It was a classy, mature statement by the Dogs’ defensive chief.
STUDENT SEATING PROBLEM
In the wake of the mess that they made of handling student seating in Sanford Stadium at the Clemson game, the UGA Athletic Association this week sent students an email outlining new procedures adopted “in an effort to maintain safe and orderly entry,” and a new wristband distribution plan for lower level seating in the student section, effective with Saturday’s game against Troy.
Basically, they’ve told students they have to enter at certain designated gates if they want to sit in a particular section, and wristbands (which give the students in-and-out access to those sections) will be distributed upon gate entry.
Students must enter Gate 1 for seating in sections 138-143; Gate 3 for seating in sections 307-313 (no wristband required for the 300 level); and enter Gate 4A for the most desired seating in sections 109-114 near the Redcoat Band. (Gates will open at 10:30 a.m. this Saturday, a time when most college students haven’t even entered the r.e.m. portion of sleep yet.)
Wristband availability is limited to the seating capacity in those lower level areas, the email said. When all wristbands have been issued, students will be directed to best available student seating.
I asked my daughter Olivia, a UGA junior who had to fight her way through the dangerous scrum for a wristband at the Clemson game, whether she thought this plan would solve the problem.
“I understand what they’re going for,” she said, “but now Gate 4A is going to be a zoo. A lot of people are going to be angry when they get turned away because the wristbands for those sections will be gone. Plus, people are now going to line up ridiculously early to get wristbands for those 110-114 sections.”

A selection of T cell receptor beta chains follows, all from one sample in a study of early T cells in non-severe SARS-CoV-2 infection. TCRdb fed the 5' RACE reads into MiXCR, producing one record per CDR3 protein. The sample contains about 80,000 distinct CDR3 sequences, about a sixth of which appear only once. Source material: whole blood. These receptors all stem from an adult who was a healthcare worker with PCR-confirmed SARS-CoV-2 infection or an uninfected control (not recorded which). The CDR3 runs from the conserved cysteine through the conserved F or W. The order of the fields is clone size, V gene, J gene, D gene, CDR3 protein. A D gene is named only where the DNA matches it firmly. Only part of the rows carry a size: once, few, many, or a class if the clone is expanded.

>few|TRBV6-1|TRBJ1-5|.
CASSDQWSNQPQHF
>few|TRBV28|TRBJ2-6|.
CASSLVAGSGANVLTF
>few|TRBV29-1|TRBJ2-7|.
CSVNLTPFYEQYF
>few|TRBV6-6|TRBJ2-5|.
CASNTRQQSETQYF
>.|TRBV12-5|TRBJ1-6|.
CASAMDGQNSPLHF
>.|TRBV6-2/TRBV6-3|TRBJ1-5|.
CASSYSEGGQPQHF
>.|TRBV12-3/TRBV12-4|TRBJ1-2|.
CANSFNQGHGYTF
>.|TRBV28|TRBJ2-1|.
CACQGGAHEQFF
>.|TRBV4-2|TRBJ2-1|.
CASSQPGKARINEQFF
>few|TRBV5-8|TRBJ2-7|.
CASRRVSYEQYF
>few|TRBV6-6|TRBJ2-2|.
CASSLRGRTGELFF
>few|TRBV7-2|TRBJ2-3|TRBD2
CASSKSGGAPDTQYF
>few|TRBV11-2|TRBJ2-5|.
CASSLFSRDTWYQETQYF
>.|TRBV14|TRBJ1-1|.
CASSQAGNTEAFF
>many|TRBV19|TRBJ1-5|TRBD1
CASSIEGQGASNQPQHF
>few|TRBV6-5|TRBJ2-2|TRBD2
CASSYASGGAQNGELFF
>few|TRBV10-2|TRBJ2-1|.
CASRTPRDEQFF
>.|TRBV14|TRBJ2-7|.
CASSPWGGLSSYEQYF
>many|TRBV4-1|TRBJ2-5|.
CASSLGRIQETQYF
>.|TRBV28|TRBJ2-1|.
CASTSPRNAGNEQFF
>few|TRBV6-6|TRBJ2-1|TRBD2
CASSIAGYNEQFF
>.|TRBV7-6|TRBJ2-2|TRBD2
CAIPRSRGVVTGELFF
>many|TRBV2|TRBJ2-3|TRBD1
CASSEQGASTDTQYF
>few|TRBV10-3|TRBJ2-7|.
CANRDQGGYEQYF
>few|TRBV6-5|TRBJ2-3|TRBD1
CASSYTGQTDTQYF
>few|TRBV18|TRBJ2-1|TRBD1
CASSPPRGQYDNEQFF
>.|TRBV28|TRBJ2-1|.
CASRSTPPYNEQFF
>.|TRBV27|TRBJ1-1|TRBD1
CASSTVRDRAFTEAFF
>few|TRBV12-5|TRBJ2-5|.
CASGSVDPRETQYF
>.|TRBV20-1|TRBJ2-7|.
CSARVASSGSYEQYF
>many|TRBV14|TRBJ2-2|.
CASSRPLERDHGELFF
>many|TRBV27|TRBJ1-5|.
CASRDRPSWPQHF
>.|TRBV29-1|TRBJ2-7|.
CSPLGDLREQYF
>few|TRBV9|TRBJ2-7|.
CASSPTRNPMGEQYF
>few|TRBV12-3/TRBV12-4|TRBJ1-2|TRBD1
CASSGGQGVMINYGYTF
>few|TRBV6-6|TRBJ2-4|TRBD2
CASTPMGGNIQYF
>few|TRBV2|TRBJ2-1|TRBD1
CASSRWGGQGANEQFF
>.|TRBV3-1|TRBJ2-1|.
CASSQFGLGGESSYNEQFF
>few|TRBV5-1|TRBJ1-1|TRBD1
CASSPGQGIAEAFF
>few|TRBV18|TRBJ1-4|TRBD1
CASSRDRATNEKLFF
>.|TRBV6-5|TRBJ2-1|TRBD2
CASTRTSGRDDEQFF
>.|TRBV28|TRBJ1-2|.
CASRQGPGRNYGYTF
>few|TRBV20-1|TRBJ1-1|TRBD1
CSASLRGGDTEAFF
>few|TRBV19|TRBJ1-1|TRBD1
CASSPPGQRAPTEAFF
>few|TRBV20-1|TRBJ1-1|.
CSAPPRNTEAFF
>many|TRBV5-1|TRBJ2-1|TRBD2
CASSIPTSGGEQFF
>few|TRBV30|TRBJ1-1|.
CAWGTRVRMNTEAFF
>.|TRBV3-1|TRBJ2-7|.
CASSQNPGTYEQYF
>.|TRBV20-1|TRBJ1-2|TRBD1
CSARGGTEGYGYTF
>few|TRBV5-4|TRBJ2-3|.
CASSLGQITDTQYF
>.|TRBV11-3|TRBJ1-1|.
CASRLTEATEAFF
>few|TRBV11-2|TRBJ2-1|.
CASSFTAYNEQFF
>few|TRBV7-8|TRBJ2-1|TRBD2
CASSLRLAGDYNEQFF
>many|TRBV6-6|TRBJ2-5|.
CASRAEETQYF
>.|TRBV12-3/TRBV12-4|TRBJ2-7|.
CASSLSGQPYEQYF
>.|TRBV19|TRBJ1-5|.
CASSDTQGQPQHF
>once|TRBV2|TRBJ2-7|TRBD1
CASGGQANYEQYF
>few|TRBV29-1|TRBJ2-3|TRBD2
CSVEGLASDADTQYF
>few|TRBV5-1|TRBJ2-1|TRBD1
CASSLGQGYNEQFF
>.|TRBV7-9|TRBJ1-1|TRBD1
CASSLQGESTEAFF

Looks like a situation that might need further consideration.
ICE DOGS OPEN SEASON IN DOWNTOWN ATHENS
The 2014-15 UGA hockey season gets underway at 1:30 p.m. Sunday when the Ice Dogs play host to rival Florida at the first of 20 home games set for the Classic Center Arena rink in downtown Athens.
After 27 years of playing in facilities outside of Athens, UGA’s club hockey program has finally now found a home just blocks away from the UGA campus, having played their first game at the arena last April in a win over Georgia Tech before a sold-out, raucous crowd of 2,000.
“Our goal is going to be to replicate that excitement, that experience, 20 times,” head coach John Hoos said. “I think we’re going to do just that.”
Single tickets for all the home games are on sale, starting at $7. Several different ticket packages for students, groups and others are available. Fans can go to ClassicCenter.com to buy tickets, call 706-357-4444 or visit the Classic Center box office at 300 N. Thomas St. in downtown Athens.
Hoos said moving the home matches to the downtown Athens rink has been a game-changer for the Ice Dogs’ program, boosting recruiting and giving the nonvarsity team more of a local profile. “Athens is on the map now as a hockey home,” he said.
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— Bill King, Junkyard Blawg